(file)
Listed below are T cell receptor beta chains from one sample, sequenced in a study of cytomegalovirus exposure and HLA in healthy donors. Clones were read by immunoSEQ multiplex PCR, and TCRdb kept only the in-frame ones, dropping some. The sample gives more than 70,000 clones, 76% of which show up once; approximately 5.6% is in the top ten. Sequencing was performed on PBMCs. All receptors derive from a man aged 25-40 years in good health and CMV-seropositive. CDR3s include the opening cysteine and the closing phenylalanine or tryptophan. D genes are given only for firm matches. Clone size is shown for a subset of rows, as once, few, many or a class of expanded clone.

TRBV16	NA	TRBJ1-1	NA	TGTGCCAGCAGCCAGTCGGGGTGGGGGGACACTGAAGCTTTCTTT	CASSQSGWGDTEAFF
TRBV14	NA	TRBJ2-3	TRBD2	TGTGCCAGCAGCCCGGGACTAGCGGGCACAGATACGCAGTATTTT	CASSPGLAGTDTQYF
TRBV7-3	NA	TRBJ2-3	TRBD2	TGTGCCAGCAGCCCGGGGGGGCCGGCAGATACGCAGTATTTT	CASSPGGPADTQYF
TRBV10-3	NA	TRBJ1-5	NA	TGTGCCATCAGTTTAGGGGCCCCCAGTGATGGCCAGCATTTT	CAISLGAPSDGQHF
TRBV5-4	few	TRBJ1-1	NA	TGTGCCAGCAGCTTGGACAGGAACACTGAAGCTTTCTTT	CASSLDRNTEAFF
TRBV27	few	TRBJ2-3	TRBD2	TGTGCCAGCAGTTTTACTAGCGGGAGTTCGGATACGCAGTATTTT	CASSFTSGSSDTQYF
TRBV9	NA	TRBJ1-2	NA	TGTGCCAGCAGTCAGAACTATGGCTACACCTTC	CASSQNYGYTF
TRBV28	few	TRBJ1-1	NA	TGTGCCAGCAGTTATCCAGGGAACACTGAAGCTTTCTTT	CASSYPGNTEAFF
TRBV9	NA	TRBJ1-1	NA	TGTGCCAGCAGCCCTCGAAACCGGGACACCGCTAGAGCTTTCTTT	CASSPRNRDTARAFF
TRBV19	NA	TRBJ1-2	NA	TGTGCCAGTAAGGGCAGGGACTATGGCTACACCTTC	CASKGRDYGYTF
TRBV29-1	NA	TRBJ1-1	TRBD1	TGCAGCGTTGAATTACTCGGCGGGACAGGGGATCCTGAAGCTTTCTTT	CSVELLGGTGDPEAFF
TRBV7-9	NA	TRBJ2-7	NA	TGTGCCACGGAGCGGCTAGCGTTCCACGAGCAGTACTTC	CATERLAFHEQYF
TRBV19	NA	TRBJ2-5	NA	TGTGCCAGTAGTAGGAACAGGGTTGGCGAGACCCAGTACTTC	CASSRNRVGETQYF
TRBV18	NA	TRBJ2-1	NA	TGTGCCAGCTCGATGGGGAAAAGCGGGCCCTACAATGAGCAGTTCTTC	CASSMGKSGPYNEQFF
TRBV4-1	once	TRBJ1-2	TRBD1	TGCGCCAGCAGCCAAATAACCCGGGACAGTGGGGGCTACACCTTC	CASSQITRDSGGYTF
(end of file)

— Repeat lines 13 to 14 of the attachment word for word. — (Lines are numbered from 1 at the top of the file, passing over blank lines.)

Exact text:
TRBV7-9	NA	TRBJ2-7	NA	TGTGCCACGGAGCGGCTAGCGTTCCACGAGCAGTACTTC	CATERLAFHEQYF
TRBV19	NA	TRBJ2-5	NA	TGTGCCAGTAGTAGGAACAGGGTTGGCGAGACCCAGTACTTC	CASSRNRVGETQYF